Moving Pictures
Dec 28, 2023, 06:27AM

Writing Black

American Fiction is a refreshing movie about the way black identity has been marketed recently.

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Thelonious Ellison, nicknamed “Monk” by friends and family, is a novelist and literature professor, and American Fiction begins the day he’s cancelled at work. Ellison (Westworld’s Jeffrey Wright) has discomfited his mainly white progressive students by giving a lecture on Flannery O’Connor’s short story “The Artificial Nigger.” A white college girl files a complaint against her African-American professor that his writing the n-word on a white board makes her uncomfortable.

O’Connor’s story is about the frictions between an impoverished, rural white man who takes his grandson to Atlanta, in part so the boy can see his first Negro. They become lost, walking through a commercial district, then a poor black neighborhood, and then a posh white suburb. In the latter they see no black people except a plaster statue, and the grandfather remarks, “They ain’t got enough real ones here. They got to have an artificial one.”

Monk, let go from the university, has no money from his writing, since his complex, nuanced novels are critically acclaimed but not best sellers. The timing’s bad. He’s the black sheep in his upper-middle class family where his father, his brother and his sister are all medical doctors. But his father has already died, and after we briefly meet his sister (Tracie Ellis Ross), she dies. His brother (Sterling K. Brown) is financially wiped out by divorce after his wife catches him in bed with a man, and then descends into a belated gay adolescence of cocaine, booze, and more (lots more) men. The timing’s bad because at this point Monk’s mom (Leslie Uggams) descends into senility. The best care facility he can find is over $5000 a month for a shared room and almost $7000 for a private one. When Monk asks his brother to chip in, the reply is “Why does she need the best place? She wasn’t the best mother.”

Off work, trying to keep mom from wandering lost down the beach at their family home, Monk sees a much more successful author on TV, Sintara Golden (Issa Rae), whose new gritty novel about ghetto life makes her a toast of society. Monk’s steamed, believing these popular odes to victimology are new “artificial niggers” for progressives who no longer know any black people (especially black people not of the same class), except for the Amazon delivery man they see through their Ring doorbell, self-checkout kiosks and Roomba and Salvadoreans having replaced the black people their parents knew. Growing angry while speaking with his agent Arthur (John Ortiz) about whether anyone’s going to buy his newest novel, he hatches the idea for a practical joke: a ghetto novel so crude the publishing industry will be chastened when they read the manuscript.

His nom de plume is Stagg Leigh—Stan Lee?—and he adopts a thug voice and back story for conference calls, and claims he can’t be shown on TV because he’s an ex-con and a fugitive from the FBI. And so is born My Pathology, which then becomes My Pafology. When a publishing house offers him a $750,000 advance, he ups the heat in his joke and insists the title be changed to Fuck. Fuck becomes a bestseller, and an oily Adam Brody plays a Hollywood producer who wants to pay Monk $4 million for the movie rights.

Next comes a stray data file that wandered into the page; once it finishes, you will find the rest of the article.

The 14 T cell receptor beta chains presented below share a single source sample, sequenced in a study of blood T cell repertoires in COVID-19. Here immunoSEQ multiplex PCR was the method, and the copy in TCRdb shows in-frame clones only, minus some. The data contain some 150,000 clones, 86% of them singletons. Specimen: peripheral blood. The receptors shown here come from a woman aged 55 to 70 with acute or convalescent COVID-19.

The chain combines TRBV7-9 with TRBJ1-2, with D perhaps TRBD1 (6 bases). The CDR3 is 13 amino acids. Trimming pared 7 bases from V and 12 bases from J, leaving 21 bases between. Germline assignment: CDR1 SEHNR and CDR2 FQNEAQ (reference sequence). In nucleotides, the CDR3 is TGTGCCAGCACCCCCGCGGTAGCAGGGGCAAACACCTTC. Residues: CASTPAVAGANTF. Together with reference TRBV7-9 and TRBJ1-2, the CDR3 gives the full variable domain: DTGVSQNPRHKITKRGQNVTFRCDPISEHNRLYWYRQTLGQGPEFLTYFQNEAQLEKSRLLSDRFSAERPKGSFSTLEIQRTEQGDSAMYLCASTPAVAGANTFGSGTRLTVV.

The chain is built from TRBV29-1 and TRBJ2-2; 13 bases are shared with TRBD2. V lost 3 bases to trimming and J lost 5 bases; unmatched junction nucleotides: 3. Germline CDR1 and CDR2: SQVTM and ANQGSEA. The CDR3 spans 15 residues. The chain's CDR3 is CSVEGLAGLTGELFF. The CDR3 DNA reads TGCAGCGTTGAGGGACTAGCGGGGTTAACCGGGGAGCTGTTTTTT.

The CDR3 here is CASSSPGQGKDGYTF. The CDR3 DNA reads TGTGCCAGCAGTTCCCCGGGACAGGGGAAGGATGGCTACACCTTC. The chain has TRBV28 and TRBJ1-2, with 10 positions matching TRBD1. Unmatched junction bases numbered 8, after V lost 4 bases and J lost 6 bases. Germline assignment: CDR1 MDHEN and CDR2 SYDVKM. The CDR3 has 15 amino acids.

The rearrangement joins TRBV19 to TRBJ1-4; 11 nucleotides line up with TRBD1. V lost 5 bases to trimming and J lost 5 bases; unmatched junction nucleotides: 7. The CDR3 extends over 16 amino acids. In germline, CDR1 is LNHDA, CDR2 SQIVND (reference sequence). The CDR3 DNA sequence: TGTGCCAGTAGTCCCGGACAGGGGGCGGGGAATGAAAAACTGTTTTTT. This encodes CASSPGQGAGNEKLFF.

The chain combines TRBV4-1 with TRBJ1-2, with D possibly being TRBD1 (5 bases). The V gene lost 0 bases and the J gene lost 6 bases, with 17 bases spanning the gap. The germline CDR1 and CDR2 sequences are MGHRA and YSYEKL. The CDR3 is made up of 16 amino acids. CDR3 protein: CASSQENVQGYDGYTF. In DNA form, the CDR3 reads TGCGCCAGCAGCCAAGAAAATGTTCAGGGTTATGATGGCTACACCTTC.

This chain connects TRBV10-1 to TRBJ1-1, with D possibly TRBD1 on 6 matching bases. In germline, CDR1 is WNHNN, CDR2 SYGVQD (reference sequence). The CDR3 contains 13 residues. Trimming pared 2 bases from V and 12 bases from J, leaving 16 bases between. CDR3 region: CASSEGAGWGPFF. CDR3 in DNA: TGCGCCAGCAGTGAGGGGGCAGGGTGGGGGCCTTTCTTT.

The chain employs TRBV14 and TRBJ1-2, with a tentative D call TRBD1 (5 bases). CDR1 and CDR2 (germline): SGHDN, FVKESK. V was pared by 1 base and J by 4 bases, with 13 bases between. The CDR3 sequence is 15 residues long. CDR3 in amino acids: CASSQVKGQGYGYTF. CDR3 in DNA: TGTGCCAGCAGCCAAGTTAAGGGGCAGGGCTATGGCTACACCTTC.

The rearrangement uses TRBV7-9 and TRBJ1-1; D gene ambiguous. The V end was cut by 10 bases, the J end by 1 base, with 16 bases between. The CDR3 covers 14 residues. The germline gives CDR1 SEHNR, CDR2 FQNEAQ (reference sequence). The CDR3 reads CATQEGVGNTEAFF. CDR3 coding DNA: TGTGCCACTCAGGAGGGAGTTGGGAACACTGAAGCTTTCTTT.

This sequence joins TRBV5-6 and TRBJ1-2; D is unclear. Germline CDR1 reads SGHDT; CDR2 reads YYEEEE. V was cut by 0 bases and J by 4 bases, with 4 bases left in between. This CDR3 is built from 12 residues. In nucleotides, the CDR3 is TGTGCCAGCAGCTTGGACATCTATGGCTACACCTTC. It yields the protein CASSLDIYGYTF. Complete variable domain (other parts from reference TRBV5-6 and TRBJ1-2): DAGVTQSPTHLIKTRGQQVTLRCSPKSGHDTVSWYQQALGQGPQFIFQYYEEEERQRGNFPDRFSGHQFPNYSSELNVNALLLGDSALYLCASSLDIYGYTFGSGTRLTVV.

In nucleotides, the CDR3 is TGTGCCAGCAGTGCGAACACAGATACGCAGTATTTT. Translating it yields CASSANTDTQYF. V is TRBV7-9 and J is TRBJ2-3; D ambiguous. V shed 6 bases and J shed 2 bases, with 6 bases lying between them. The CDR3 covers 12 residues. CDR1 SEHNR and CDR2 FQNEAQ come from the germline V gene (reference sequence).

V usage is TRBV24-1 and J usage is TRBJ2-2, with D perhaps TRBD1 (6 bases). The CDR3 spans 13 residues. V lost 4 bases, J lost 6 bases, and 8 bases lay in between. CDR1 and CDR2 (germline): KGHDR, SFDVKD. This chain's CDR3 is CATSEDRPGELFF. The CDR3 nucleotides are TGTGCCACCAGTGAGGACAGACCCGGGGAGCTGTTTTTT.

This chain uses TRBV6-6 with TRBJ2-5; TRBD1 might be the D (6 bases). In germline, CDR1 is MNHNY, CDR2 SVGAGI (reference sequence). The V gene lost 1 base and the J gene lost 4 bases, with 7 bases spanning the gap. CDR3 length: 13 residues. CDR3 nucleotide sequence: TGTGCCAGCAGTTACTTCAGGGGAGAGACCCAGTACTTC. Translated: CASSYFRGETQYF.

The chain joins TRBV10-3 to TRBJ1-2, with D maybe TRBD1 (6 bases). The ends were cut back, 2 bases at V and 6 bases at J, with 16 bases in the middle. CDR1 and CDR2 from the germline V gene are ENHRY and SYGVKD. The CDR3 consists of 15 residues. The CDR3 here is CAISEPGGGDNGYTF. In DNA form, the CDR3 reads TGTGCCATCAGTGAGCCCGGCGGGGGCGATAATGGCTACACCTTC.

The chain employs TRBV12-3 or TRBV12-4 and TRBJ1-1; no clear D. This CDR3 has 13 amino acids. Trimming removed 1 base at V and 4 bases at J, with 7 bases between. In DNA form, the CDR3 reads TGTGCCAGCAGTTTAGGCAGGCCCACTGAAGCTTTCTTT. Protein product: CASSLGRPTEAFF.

While this is happening to his alter ego, Monk’s appointed to a panel of judges for a national book award for novels by minorities, because the white liberals running the awards realize most of their judges are white. And so Monk ends up on a panel with three whites judges and… Sintara Golden. At one point the film has a few minutes of Platonic dialogue on the vices of sophistry between Monk and Golden, with Monk criticizing not just white progressives who need their artificial niggers, but black progressives like Golden who serve them up, like drug pushers. Golden takes a libertarian capitalist position: she says she thinks drugs should be legal and asks why only a black woman shouldn’t be free to make a living selling the market what it demands. Monk says he sees so much more potential in black people than is shown in pop culture and Golden replies: “Potential is what people see when what's in front of them isn't good enough.” It’s something of a stand-off.

I’m assuming American Fiction, based on the novel Erasure by Percival Everett is slightly autobiographical. Everett’s a UCLA literature professor who’s written over 20 novels along with poetry and a children’s book. “I’ve been called a Southern writer, a Western writer, an experimental writer, a mystery writer, and I find it all kind of silly,” Everett told The New Yorker. “If I can make you believe it, then it’s fair game.” I’ve only read his short story “The Appropriation of Cultures,” in which another black man of means, an Ivy-educated trust fund kid, adopts the song Dixieland and the Confederate flag as black power symbols so effectively that everyone else stops using them.

American Fiction goes into wide release in January. This movie was refreshing in two ways. First, it may be the best and most thoughtful movie out this year, though there’s a paucity of competition. Second, it’s a movie highlighting talented black actors (and a screenwriter) that isn’t a Netflix colorization in which Snow White or Odin are cast with a black actor. Everett has over 20 other novels, and there are other great stories by black authors, from Octavia Butler to Walter Mosley. Why aren’t they movies?


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